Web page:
Federal funding for health clinics that primarily serve the poor lapsed 129 days ago.
For this Congress, it’s par for the course: the Children’s Health Insurance Program (CHIP) faced a fiscal crisis for 114 days before lawmakers acted. And like CHIP, community health centers enjoy bipartisan support. Even so, continued inaction could amount to a 20 percent total cutback. So on Tuesday, advocates, dressed in red for red alert, traveled to Capitol Hill, demanding lawmakers reauthorize the fund.
“Fix the cliff” chanted advocates during the conference. They were joined by lawmakers, largely from Montana. (Over 94 percent of Montana centers serve people who live below or near the poverty level.) The movement wasn’t limited to Washington, D.C.
The community health center fund supports more than 10,000 clinics, which serve one in 13 people nationwide. And the hope is the money isn’t held hostage again. Inaction so far has resulted in 20 percent of health centers reporting hiring freezes and 4 percent announcing layoffs.
Advocates thought Congress would renew centers’ funding in January, when lawmakers reauthorized CHIP funding for six years. One in 10 kids on CHIP insurance receive care at these clinics. What good is an insurance card without doctors to see, clinic directors asked ThinkProgress last month. But much to their chagrin, lawmakers didn’t renew the funding.
House lawmakers are including a two-year extension of the centers’ funding in this week’s legislation to keep the federal government open, which they are set to vote on Tuesday night. The decision was meant to sweeten a stopgap bill that increases long-term funding for the Pentagon but not other critical non-defense programs.
Some lawmakers, including Sen. Jon Tester (D-MT), were hoping to extend funding for five years, in order to delay another potential funding cliff for more than one or two years. While these lawmakers appreciated House leadership for including community health centers in the short term spending bill, “the truth is we need long term funding,” Tester said during the press conference. The issue with centers is the pay-fors — shorthand for how Congress would pay for the clinics. This argument falls apart as Congress voted to pass a tax bill last year that added $1 trillion to the deficit.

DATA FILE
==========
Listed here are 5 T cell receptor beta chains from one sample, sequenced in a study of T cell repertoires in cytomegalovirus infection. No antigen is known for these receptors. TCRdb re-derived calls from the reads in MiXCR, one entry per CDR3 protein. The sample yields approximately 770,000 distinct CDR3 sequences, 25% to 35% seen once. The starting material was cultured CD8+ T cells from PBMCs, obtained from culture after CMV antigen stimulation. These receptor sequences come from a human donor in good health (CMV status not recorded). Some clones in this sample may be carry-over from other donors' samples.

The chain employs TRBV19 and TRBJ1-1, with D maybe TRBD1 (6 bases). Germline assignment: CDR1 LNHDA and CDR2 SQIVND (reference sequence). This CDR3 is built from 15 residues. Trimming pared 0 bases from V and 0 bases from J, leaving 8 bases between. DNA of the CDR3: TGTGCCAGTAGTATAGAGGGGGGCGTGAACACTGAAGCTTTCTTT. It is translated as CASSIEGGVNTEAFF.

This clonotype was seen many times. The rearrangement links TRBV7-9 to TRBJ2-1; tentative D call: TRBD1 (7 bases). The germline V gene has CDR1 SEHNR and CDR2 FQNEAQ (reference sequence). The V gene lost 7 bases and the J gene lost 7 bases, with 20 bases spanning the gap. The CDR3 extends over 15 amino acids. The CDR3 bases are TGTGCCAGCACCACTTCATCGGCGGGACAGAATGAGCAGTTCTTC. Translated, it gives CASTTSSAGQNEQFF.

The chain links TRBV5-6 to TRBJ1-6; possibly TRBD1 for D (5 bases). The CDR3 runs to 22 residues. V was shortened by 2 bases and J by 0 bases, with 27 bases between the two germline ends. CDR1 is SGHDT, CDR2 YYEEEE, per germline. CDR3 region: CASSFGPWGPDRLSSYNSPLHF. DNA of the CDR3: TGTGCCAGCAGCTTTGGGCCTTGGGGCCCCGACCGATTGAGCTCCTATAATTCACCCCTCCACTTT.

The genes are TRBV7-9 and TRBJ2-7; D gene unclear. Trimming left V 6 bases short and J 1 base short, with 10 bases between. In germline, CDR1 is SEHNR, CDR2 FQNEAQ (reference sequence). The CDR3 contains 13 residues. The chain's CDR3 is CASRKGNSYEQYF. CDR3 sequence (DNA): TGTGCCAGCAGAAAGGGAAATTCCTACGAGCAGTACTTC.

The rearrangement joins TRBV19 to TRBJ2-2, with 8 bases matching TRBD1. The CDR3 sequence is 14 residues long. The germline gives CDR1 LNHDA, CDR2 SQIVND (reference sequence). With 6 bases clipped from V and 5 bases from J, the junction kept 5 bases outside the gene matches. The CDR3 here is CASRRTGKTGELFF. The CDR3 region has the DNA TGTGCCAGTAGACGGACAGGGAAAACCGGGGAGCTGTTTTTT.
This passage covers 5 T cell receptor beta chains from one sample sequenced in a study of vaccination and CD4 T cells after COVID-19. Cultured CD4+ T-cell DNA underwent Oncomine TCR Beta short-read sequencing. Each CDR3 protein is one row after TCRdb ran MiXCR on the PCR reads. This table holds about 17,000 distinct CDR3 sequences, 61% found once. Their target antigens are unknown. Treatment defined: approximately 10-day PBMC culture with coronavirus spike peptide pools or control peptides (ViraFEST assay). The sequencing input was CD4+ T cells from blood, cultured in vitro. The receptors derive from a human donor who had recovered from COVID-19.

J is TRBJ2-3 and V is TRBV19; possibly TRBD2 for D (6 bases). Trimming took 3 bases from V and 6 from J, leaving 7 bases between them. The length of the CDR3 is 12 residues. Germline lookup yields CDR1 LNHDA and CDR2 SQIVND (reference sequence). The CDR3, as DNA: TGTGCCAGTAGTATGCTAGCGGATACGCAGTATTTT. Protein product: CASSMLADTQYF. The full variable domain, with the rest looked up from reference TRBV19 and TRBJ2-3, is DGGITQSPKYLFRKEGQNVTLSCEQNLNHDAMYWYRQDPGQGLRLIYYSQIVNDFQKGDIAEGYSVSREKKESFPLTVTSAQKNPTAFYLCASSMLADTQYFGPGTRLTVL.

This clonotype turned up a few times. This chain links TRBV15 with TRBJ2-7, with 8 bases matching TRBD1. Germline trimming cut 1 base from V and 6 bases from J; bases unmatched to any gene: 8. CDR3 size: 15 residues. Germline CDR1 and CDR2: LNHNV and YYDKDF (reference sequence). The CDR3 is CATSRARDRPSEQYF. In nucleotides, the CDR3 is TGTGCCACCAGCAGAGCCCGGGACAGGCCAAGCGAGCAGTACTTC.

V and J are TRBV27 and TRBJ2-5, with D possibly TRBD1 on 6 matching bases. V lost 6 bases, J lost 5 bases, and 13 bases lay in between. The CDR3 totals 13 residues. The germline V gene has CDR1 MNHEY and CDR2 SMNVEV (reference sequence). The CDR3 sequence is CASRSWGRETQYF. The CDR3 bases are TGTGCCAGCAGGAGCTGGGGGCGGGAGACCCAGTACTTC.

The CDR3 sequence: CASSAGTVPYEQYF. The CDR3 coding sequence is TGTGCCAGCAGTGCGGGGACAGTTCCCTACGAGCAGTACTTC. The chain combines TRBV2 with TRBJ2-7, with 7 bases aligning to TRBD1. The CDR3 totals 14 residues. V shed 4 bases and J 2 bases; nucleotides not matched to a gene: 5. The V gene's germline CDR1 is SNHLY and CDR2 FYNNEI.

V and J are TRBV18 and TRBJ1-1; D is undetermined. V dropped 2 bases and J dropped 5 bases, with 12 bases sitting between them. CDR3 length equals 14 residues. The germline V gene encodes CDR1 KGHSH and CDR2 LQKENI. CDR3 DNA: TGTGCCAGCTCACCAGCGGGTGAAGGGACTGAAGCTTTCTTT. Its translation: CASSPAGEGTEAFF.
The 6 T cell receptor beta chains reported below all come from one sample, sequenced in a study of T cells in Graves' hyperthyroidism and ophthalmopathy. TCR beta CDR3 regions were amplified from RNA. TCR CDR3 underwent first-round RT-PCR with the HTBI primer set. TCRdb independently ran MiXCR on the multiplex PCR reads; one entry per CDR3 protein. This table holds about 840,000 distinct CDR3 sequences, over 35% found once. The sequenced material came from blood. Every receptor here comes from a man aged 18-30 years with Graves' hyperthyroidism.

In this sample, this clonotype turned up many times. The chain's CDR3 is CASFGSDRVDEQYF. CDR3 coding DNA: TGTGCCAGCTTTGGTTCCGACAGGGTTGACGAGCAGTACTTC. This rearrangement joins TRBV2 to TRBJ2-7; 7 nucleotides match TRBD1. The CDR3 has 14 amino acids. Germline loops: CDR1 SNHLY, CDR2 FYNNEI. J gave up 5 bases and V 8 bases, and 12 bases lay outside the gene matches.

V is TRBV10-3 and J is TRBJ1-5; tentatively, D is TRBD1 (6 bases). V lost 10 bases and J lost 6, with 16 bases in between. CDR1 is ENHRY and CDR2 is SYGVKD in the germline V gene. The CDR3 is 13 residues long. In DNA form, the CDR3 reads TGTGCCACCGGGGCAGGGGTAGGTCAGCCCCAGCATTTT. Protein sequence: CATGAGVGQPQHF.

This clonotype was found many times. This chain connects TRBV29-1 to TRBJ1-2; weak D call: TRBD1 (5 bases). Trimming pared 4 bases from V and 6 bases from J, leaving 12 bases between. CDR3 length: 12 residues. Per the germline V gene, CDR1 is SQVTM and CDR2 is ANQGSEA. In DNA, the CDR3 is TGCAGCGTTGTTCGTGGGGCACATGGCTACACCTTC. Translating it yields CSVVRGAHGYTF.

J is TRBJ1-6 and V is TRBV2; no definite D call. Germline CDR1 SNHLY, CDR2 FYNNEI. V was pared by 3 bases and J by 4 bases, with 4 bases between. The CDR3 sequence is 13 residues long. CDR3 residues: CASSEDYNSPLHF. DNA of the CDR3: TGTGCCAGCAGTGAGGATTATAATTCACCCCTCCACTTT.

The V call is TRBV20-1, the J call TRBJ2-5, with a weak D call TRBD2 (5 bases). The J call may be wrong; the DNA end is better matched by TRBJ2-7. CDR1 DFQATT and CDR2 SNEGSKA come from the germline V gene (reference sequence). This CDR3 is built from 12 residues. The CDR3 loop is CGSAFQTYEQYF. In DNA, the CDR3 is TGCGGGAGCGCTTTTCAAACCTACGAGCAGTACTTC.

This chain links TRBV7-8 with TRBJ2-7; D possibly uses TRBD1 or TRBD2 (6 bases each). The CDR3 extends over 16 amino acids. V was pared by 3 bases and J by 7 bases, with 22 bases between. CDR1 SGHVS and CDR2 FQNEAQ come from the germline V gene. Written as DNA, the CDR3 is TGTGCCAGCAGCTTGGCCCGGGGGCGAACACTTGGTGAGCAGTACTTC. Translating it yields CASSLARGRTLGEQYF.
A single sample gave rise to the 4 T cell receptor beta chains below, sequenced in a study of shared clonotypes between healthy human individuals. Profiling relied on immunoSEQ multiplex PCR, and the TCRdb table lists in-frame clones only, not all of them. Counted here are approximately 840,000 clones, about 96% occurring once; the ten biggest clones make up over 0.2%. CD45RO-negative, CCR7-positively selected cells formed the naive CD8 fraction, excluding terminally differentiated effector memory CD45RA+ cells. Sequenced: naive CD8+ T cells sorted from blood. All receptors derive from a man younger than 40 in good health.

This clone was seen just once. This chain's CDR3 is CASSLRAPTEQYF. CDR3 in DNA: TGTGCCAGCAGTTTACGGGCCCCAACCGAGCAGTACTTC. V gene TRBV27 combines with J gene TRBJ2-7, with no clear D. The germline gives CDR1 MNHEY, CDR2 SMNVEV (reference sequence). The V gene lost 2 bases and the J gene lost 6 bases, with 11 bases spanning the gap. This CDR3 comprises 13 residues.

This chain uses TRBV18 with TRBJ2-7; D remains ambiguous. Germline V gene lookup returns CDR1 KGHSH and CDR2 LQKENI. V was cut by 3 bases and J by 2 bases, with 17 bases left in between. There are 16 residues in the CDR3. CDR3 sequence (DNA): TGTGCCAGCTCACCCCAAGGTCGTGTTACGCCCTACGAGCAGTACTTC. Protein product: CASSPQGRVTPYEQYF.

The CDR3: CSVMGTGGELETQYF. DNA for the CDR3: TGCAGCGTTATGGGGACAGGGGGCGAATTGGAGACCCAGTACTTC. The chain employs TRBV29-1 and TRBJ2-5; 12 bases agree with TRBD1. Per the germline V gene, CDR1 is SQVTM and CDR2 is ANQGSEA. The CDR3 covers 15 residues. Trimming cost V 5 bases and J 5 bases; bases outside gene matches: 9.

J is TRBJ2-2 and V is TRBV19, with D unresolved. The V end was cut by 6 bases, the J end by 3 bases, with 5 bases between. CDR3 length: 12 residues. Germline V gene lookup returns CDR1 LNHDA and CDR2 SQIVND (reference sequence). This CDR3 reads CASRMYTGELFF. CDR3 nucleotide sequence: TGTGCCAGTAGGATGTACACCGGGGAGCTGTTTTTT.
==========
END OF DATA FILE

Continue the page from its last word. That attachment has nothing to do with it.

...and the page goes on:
Even though centers made it to this week’s short-term spending measure, it’s entirely possible for them to get caught up in political dysfunction again. While the continuing resolution may have enough votes to pass in the House, it may not in the Senate.
Community health centers are caught up in politics, as was the case with CHIP last month. Lawmakers used kids’ health insurance as a bargaining chip then. Democrats temporarily withheld their “yes” vote for a temporary spending bill that included CHIP funding because it didn’t also include critical immigration legislation. But unlike before, Democrats don’t appear dead set on shutting down the government for a Deferred Action for Childhood Arrivals fix this time around.
AltaMed’s Dr. Marie Torres traveled from California to Washington, D.C. to advocate on behalf of community health centers on Tuesday. She told ThinkProgress centers are ultimately hoping for a fix for centers and DACA beneficiaries, as these immigrants are also patients. AltaMed, which started as a free clinic in East Los Angeles in 1969, serves about 300,000 people in the Los Angeles area. Roughly 13 percent of all DREAMers live in Los Angeles, as do many DACA-eligible people.
“We don’t see this as a competing issue,” said Dr. Torres. “These are the people we are seeing in our communities.”
Uncertainty around immigration status and, thus, the toxic fear of deportation has devastating effects on the health for immigrants more broadly. Lack of legislative action on everything from DACA to medical education grants, which give graduates the opportunity to work in community health centers, jeopardize the work centers do. It all intersects, and right now lawmakers are failing centers on all counts.